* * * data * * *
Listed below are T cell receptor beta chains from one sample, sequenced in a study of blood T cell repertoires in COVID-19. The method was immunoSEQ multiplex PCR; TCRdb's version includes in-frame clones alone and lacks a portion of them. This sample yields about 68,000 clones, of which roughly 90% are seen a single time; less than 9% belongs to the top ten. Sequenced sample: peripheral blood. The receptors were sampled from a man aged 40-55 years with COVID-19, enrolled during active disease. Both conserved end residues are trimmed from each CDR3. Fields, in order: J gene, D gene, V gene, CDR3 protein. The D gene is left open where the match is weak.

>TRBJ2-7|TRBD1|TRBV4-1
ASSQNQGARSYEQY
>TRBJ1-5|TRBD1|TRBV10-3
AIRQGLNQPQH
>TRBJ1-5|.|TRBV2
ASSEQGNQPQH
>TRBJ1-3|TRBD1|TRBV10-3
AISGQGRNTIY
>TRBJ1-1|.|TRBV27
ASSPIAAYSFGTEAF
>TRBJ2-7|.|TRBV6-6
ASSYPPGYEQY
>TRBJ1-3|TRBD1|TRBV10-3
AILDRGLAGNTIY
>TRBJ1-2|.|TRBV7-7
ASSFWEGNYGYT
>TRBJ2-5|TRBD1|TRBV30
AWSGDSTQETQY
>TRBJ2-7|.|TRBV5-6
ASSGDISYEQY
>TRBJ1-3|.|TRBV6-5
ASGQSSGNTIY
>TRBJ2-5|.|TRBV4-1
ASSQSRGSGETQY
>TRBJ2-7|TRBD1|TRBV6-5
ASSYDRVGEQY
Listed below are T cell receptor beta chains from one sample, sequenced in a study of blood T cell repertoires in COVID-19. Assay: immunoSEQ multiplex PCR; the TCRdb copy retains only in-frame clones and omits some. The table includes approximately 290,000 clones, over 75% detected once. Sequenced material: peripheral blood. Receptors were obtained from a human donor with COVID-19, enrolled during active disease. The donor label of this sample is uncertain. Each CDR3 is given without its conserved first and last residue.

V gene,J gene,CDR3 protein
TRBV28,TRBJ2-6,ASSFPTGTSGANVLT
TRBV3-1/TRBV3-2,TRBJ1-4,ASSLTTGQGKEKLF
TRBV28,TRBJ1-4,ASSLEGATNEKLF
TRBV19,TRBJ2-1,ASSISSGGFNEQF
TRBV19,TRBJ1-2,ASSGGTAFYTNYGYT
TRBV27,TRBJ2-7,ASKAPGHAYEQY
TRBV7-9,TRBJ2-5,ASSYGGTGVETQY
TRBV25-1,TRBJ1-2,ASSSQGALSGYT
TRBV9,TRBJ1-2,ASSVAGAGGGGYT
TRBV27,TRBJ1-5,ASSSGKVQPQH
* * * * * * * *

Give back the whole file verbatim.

Listed below are T cell receptor beta chains from one sample, sequenced in a study of blood T cell repertoires in COVID-19. The method was immunoSEQ multiplex PCR; TCRdb's version includes in-frame clones alone and lacks a portion of them. This sample yields about 68,000 clones, of which roughly 90% are seen a single time; less than 9% belongs to the top ten. Sequenced sample: peripheral blood. The receptors were sampled from a man aged 40-55 years with COVID-19, enrolled during active disease. Both conserved end residues are trimmed from each CDR3. Fields, in order: J gene, D gene, V gene, CDR3 protein. The D gene is left open where the match is weak.

>TRBJ2-7|TRBD1|TRBV4-1
ASSQNQGARSYEQY
>TRBJ1-5|TRBD1|TRBV10-3
AIRQGLNQPQH
>TRBJ1-5|.|TRBV2
ASSEQGNQPQH
>TRBJ1-3|TRBD1|TRBV10-3
AISGQGRNTIY
>TRBJ1-1|.|TRBV27
ASSPIAAYSFGTEAF
>TRBJ2-7|.|TRBV6-6
ASSYPPGYEQY
>TRBJ1-3|TRBD1|TRBV10-3
AILDRGLAGNTIY
>TRBJ1-2|.|TRBV7-7
ASSFWEGNYGYT
>TRBJ2-5|TRBD1|TRBV30
AWSGDSTQETQY
>TRBJ2-7|.|TRBV5-6
ASSGDISYEQY
>TRBJ1-3|.|TRBV6-5
ASGQSSGNTIY
>TRBJ2-5|.|TRBV4-1
ASSQSRGSGETQY
>TRBJ2-7|TRBD1|TRBV6-5
ASSYDRVGEQY
Listed below are T cell receptor beta chains from one sample, sequenced in a study of blood T cell repertoires in COVID-19. Assay: immunoSEQ multiplex PCR; the TCRdb copy retains only in-frame clones and omits some. The table includes approximately 290,000 clones, over 75% detected once. Sequenced material: peripheral blood. Receptors were obtained from a human donor with COVID-19, enrolled during active disease. The donor label of this sample is uncertain. Each CDR3 is given without its conserved first and last residue.

V gene,J gene,CDR3 protein
TRBV28,TRBJ2-6,ASSFPTGTSGANVLT
TRBV3-1/TRBV3-2,TRBJ1-4,ASSLTTGQGKEKLF
TRBV28,TRBJ1-4,ASSLEGATNEKLF
TRBV19,TRBJ2-1,ASSISSGGFNEQF
TRBV19,TRBJ1-2,ASSGGTAFYTNYGYT
TRBV27,TRBJ2-7,ASKAPGHAYEQY
TRBV7-9,TRBJ2-5,ASSYGGTGVETQY
TRBV25-1,TRBJ1-2,ASSSQGALSGYT
TRBV9,TRBJ1-2,ASSVAGAGGGGYT
TRBV27,TRBJ1-5,ASSSGKVQPQH